It’s so simple to change the default location and the actual setting is just in the right place. If you are out and about you can easily change to any location at any zoom level. Perfect.

Open relay caused by Plesk 10.4.4 update

October 17th, 2012

Another great shout out to the boys at Plesk. Installing patch 10.4.4 turned my box into an open relay that allowed spammers to use my host to send junk email.

I started to see the following appear in the process list. We were also finding that emails that were legitimately being sent were taking ages to come through. Logged in and checked the process list and I was very surprised to see:

... xinetd -stayalive -pidfile /var/run/
... \_ /var/qmail/bin/qmail-smtpd /var/qmail/bin/smtp_auth /var/qmail/bin/cmd5checkpw
... \_ /var/qmail/bin/qmail-smtpd /var/qmail/bin/smtp_auth /var/qmail/bin/cmd5checkpw
... \_ /var/qmail/bin/qmail-smtpd /var/qmail/bin/smtp_auth /var/qmail/bin/cmd5checkpw
... \_ /var/qmail/bin/qmail-smtpd /var/qmail/bin/smtp_auth /var/qmail/bin/cmd5checkpw
... \_ /var/qmail/bin/qmail-smtpd /var/qmail/bin/smtp_auth /var/qmail/bin/cmd5checkpw
... qmail-send
...  \_ splogger qmail
...  \_ qmail-lspawn | /usr/bin/deliverquota ./Maildir
...  \_ qmail-rspawn
...  |   \_ /var/qmail/bin/qmail-remote.moved
...  |   \_ /var/qmail/bin/qmail-remote.moved
...  |   \_ /var/qmail/bin/qmail-remote.moved
...  |   \_ /var/qmail/bin/qmail-remote.moved
...  |   \_ /var/qmail/bin/qmail-remote.moved
...  |   \_ /var/qmail/bin/qmail-remote.moved
...  |   \_ /var/qmail/bin/qmail-remote.moved
...  |   \_ /var/qmail/bin/qmail-remote.moved
...  |   \_ /var/qmail/bin/qmail-remote.moved
...  |   \_ /var/qmail/bin/qmail-remote.moved
...  |   \_ /var/qmail/bin/qmail-remote.moved
...  |   \_ /var/qmail/bin/qmail-remote.moved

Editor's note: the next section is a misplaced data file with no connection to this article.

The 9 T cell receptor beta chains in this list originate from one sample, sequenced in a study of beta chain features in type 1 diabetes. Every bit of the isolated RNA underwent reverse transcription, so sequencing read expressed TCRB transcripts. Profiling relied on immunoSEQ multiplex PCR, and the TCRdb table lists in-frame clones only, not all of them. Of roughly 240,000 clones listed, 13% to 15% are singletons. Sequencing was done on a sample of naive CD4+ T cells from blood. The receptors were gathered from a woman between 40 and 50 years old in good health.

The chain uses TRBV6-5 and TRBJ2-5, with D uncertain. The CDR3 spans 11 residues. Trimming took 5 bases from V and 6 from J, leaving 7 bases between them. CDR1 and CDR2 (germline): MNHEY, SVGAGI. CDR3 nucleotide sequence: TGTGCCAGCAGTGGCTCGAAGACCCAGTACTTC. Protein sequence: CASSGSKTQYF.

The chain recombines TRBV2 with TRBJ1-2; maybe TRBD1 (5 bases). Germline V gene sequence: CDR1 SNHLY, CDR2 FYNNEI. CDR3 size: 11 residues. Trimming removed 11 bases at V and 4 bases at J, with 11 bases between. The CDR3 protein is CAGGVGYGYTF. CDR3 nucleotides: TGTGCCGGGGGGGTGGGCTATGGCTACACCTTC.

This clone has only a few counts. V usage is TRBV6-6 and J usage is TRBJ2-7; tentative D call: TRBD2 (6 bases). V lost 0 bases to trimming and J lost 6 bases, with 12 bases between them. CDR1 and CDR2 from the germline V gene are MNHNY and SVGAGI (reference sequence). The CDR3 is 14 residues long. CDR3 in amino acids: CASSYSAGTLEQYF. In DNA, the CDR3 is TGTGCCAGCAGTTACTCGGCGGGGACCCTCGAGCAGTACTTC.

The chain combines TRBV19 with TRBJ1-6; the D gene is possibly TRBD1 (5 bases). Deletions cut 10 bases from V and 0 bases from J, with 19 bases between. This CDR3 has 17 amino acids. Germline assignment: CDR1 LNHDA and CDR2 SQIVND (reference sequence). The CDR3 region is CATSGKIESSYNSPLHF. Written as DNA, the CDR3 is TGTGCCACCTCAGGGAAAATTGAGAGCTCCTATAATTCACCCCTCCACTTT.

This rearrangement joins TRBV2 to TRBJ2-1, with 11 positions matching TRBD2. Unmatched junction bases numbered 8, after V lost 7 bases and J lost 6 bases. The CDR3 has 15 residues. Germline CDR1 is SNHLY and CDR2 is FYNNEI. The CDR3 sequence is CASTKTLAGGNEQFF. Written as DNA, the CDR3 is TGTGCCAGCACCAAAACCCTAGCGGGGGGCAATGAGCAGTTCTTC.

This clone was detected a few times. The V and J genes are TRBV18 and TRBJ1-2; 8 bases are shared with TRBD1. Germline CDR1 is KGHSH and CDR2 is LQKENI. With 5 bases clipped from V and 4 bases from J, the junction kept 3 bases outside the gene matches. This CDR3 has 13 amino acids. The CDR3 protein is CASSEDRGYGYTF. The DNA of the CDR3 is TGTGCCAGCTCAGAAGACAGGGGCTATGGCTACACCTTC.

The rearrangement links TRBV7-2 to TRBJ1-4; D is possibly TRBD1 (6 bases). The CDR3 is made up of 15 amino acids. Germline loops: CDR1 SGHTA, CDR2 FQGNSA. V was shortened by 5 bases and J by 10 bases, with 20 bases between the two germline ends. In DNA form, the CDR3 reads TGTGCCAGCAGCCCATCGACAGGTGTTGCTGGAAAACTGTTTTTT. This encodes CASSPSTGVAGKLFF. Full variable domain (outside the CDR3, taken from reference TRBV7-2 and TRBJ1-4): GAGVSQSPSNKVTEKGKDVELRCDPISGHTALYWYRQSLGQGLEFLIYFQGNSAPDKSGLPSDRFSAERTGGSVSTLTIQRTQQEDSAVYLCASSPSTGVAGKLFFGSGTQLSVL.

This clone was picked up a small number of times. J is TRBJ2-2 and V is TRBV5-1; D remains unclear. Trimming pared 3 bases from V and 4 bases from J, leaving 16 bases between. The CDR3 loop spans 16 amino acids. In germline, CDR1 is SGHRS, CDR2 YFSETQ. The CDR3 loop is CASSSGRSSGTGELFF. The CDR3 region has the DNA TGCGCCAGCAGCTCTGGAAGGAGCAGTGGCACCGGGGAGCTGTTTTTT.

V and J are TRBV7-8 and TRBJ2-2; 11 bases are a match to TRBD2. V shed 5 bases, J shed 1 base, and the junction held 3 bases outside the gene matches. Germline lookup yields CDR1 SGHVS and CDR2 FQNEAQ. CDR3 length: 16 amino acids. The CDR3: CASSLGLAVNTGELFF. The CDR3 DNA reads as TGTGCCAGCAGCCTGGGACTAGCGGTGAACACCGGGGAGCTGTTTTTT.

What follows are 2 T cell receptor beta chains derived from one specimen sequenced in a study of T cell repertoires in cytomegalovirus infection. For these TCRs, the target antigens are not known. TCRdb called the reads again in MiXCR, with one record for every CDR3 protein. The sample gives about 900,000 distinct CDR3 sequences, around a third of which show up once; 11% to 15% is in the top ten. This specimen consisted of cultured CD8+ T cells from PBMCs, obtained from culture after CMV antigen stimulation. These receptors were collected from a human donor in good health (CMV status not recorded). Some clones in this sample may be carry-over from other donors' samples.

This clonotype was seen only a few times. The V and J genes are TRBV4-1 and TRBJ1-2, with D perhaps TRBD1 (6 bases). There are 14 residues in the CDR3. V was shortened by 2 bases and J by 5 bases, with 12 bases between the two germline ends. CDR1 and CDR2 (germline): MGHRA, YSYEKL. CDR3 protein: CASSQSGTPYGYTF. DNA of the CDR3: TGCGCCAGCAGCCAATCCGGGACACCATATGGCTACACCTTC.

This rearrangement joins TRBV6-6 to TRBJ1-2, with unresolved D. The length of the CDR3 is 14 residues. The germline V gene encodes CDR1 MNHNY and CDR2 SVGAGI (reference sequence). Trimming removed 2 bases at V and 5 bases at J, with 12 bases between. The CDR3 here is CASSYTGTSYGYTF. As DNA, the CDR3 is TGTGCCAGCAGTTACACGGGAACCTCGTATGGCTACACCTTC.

...  |   \_ /var/qmail/bin/qmail-remote.moved
...  |   \_ /var/qmail/bin/qmail-remote.moved
...  |   \_ /var/qmail/bin/qmail-remote.moved
...  |   \_ /var/qmail/bin/qmail-remote.moved
...  |   \_ /var/qmail/bin/qmail-remote.moved
...  |   \_ /var/qmail/bin/qmail-remote.moved
...  |   \_ /var/qmail/bin/qmail-remote.moved
...  |   \_ /var/qmail/bin/qmail-remote.moved
...  \_ qmail-clean

Another symptom was that the secure log was registering loads of connects. You might get this on a busy server but ours isn’t.

tail -f /var/log/secure
Oct 15 13:04:14 s15427035 tcp-env[19544]: connect from (
Oct 15 13:04:14 s15427035 tcp-env[19545]: connect from (
Oct 15 13:04:14 s15427035 tcp-env[19546]: connect from (

To cut a really long boring story short, Plesks 10.4.4 update added extra services to the /etc/xinetd.d:

cd /etc/xinetd.d
ls -l smtp*
-rw-r–r– 1 root root 288 Oct 15 13:03 smtp_ok // switch off
-rw-r–r– 1 root root 397 Oct 15 10:50 smtp_psa
-rw-r–r– 1 root root 290 Oct 15 13:03 smtps_ok
-rw-r–r– 1 root root 398 Oct 15 10:50 smtps_psa // switch off

Edit smtp_ok and smtps_ok and update the disable line to “yes". If the line doesn’t exist then create it.
Edit smtp_psa and smtps_psa and update the disable line to “no". If the line doesn’t exist then create it.

When you have made the changes, restart xinetd:

/etc/init.d/xinetd restart

The first thing to do is stop qmail so it can’t send any more junk mail.

/etc/init.d/qmail stop

Now that we’ve sealed the hole left by the Plesk 10.4.4 patch, we’ll see how much mail we need to clean up.

messages in queue: 7589
messages in queue but not yet preprocessed: 0

I looked for ages tying to figure out how to delete mail from the qmail queue and there doesn’t seem to be a way in the standard qmail tool set! So on to the internet and I found Qmail-Remove. This tool deletes everything in the qmail queue. It has a couple of different options to only delete certain emails but I’ll leave that as an exercise for the reader.

I knew that everything in the queue was junk so I could do a blanket delete:

qmail-remove -d

Check it’s all gone, then restart qmail:

messages in queue: 0
messages in queue but not yet preprocessed: 0

/etc/init.d/qmail start

SQL for beginners

October 4th, 2012

There are plenty of articles on how to get going with SQL (or MySQL) for beginners. However, there aren?t many articles which take you back to basics describing the building blocks used and help you understand the concept of what a database actually is.

This document will hopefully introduce you to the kinds of things that SQL is capable of. Each example has the command and the results so hopefully you can just read and understand it. I?m aiming this document at people who may come across SQL as part of someone else?s job and feel like they should know a bit about it, but don?t really know where to begin.

So let’s get going…

Structured Query Language or SQL is a computer language used to get stuff out of a database. To understand this statement we need to know what a computer language is and what a database is. Simple again! A computer language is just a set of commands that will make the computer do stuff and a database is multiple groups of stuff.